The Ethiopian report was still being discussed between local investigators and external stakeholders, said a third person with knowledge of the matter in Ethiopia who also asked not to be identified.
Calls and messages outside regular working hours to Ethiopian investigators at the Ethiopian Civil Aviation Authority and Transport Ministry seeking comments were not immediately answered.
The NTSB continues to work with Ethiopian investigators “to assist them with completing the investigation, which includes reviewing their draft final report and providing our comments,” the U.S. agency said in a statement. “In accordance with the provisions in Annex 13 of the International Civil Aviation Organization, all investigative information will be released by Ethiopian authorities.”
Annex 13 governs how nations interact during international investigations. ICAO is an arm of the United Nations.
At least some disagreement has existed for months between officials in Ethiopia and the U.S. Investigators in Ethiopia had been prepared to conclude the cause of the crash a year ago, but held off issuing those findings after objections from the U.S. and France, Bloomberg reported.
The interim report issued in 2020 focused on Boeing’s design and contained little in the way of analysis of the pilots’ actions, and that needed to be addressed, people said at the time.
The crash followed another fatal 737 Max crash in Indonesia less than five months earlier and led to regulators grounding the model worldwide, plunging Boeing into crisis. The U.S. planemaker has since made revisions to the model and addressed safety concerns, and the jet was cleared to return to the skies in its home market late last year.
While regulators in the European Union, U.K., U.A.E. and others have since followed suit, others are more circumspect. China, a major market for Boeing, still has safety concerns and said this month it’s awaiting conclusions from the Ethiopia probe.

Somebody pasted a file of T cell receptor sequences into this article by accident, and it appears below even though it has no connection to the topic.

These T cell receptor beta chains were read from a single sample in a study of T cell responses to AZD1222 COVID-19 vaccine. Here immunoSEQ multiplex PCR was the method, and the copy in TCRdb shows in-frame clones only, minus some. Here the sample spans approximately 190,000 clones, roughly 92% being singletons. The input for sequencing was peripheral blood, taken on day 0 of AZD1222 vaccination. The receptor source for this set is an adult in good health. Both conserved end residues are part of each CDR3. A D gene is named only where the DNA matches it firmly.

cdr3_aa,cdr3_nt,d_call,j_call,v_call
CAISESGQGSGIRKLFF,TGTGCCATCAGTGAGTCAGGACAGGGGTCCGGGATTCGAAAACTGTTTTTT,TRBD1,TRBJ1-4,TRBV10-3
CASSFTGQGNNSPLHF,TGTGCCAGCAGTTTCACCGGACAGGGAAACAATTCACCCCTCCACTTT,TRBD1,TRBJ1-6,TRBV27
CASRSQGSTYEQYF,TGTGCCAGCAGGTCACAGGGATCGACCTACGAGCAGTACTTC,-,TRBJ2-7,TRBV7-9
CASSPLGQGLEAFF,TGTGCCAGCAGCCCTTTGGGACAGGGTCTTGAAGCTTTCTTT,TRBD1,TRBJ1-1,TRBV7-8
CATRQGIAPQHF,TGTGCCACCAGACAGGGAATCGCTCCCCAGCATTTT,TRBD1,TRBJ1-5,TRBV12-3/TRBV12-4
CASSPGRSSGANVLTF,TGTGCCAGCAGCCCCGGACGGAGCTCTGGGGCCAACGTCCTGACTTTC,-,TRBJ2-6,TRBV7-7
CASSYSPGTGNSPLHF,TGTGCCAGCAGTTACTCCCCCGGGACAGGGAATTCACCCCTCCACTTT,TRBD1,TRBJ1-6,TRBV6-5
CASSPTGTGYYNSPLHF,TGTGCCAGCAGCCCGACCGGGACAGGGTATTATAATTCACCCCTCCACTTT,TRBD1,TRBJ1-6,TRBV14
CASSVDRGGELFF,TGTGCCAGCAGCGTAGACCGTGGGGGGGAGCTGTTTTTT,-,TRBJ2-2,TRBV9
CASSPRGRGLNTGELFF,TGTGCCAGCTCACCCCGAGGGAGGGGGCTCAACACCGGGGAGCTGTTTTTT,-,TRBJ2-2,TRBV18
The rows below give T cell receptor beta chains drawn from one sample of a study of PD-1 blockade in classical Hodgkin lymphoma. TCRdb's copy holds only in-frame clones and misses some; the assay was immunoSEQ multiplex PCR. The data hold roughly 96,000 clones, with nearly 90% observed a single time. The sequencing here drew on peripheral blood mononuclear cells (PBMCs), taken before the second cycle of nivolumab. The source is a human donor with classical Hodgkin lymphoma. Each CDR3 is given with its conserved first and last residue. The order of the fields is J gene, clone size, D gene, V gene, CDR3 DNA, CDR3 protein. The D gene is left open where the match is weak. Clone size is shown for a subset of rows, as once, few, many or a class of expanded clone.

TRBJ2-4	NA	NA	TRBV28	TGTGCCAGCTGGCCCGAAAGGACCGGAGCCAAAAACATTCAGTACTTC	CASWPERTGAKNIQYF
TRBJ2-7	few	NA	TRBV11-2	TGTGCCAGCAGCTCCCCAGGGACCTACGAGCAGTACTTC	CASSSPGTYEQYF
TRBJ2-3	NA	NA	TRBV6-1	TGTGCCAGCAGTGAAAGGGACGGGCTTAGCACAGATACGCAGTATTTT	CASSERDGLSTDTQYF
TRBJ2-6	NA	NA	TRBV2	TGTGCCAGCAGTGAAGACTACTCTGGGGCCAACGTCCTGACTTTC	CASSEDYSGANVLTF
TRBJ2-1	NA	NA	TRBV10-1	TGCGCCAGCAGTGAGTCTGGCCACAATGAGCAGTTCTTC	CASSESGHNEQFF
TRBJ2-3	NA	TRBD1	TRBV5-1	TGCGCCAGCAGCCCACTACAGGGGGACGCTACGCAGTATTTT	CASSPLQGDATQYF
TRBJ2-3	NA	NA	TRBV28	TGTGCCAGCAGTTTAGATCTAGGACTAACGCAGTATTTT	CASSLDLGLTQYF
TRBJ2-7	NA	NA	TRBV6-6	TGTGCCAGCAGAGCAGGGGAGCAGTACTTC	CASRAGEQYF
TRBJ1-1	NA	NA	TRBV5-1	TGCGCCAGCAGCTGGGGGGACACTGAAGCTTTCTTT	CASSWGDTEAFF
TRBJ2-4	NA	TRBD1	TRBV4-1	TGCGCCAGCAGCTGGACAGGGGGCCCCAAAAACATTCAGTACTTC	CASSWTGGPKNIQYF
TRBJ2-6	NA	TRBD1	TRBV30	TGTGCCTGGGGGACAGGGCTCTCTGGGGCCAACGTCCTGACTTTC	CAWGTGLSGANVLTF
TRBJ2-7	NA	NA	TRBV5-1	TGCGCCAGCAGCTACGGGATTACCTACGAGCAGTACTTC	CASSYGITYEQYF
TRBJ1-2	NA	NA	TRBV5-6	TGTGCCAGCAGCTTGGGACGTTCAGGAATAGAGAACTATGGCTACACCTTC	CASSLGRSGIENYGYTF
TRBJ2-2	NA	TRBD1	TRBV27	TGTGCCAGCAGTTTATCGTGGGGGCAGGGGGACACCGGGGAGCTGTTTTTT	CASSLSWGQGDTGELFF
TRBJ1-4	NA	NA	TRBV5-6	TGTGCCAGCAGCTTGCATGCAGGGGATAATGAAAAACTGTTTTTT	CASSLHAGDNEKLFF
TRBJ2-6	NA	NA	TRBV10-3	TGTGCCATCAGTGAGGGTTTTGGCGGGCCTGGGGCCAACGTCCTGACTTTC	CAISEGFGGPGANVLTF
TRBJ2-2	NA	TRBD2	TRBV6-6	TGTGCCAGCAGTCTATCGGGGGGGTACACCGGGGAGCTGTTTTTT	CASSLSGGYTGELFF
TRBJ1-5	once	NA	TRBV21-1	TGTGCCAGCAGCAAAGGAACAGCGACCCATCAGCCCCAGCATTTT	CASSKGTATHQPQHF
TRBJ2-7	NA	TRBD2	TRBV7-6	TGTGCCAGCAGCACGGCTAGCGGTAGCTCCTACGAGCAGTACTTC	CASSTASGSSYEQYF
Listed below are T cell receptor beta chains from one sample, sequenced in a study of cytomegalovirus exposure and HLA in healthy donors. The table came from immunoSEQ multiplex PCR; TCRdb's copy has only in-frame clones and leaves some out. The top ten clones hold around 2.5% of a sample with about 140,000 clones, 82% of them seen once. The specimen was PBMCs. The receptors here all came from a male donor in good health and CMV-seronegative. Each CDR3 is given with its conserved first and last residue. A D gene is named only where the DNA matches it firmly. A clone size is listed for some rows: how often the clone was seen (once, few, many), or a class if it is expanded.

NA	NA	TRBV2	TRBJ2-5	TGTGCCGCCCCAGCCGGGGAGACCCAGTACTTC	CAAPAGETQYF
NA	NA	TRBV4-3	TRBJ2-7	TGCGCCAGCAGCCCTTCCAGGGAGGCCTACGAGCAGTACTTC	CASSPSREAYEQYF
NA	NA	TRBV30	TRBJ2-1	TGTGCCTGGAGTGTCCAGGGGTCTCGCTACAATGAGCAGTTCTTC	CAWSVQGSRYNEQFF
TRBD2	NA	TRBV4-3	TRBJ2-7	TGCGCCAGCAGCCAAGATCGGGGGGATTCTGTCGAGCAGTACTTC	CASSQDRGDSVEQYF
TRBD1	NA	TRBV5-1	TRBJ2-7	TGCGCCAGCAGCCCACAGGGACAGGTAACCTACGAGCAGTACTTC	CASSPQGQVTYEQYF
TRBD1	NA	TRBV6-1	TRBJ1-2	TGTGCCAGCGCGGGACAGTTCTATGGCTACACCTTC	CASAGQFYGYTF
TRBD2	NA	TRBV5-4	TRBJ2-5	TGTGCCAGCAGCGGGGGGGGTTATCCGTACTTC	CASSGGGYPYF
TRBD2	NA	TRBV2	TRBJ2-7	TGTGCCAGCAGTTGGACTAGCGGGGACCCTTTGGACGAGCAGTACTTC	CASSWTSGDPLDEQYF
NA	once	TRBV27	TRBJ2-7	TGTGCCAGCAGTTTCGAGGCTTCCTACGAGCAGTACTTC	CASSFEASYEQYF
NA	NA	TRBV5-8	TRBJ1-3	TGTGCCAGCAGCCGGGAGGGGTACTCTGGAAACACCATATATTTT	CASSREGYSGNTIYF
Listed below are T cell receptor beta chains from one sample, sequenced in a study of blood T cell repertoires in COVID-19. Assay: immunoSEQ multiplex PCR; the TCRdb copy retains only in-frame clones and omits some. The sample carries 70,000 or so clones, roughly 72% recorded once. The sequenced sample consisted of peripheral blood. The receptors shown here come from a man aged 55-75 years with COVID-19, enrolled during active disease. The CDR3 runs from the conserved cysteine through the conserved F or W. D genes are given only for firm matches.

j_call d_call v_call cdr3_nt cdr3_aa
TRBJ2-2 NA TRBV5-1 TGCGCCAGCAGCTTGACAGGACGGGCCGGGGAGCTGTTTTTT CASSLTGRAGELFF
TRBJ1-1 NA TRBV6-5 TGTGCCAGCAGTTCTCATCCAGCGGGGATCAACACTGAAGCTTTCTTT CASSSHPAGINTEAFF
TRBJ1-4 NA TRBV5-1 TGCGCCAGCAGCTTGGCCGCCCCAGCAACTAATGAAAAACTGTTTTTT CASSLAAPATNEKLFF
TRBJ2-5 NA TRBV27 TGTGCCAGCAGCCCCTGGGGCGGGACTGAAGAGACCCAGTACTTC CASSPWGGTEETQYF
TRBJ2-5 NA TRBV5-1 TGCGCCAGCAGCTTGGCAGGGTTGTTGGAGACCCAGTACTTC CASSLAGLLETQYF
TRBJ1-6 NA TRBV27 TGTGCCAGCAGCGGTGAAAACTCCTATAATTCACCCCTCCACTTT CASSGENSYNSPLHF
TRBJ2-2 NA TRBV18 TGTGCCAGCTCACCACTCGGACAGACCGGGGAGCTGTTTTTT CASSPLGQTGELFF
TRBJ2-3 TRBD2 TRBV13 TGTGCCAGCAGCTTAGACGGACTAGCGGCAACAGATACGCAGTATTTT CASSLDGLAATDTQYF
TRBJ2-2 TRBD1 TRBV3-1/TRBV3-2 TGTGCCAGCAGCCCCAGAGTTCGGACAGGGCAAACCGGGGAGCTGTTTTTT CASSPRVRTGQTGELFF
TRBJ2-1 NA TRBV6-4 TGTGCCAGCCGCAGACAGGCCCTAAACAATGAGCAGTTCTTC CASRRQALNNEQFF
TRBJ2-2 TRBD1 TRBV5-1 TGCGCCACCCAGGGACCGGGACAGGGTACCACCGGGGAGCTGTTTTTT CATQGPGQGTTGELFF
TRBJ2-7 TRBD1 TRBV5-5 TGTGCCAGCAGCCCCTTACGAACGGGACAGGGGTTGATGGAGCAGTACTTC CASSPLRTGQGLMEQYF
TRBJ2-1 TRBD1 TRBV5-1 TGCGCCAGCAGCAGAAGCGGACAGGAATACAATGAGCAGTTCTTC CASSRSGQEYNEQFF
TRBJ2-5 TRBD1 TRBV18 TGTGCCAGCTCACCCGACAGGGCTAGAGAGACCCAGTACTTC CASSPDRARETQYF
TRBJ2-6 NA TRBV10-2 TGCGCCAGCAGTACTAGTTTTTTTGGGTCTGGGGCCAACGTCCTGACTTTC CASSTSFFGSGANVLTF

There’s little doubt that Boeing’s design of a flight-control feature known as Maneuvering Characteristics Augmentation System will be at the center of the cause of the Ethiopian crash.
After a malfunction, the MCAS system began driving down the plane’s nose repeatedly. The design lacked redundancy and Boeing failed to determine how pilots would react during the chaos it created as it failed, numerous investigations have concluded.
However, the Ethiopian pilots appear to have also made several missteps that exacerbated the failure, allowing their speed to get far too high and failing to make manual adjustments that could have halted the dives, according to preliminary data released by Ethiopia.
It was possible to deactivate MCAS by flipping two switches in the cockpit in a procedure pilots around the world were repeatedly drilled on. A crew aboard a Lion Air flight in Indonesia successfully followed these steps after encountering an identical failure the night before the same aircraft crashed off the coast of Jakarta.
The Ethiopian pilots followed the same steps initially, but reactivated MCAS and lost control, according to preliminary data.
Nations participating in a crash investigation in another country are permitted under ICAO’s Annex 13 to file the equivalent of a dissenting opinion, but it’s unusual and often signals tensions over how the probe was conducted.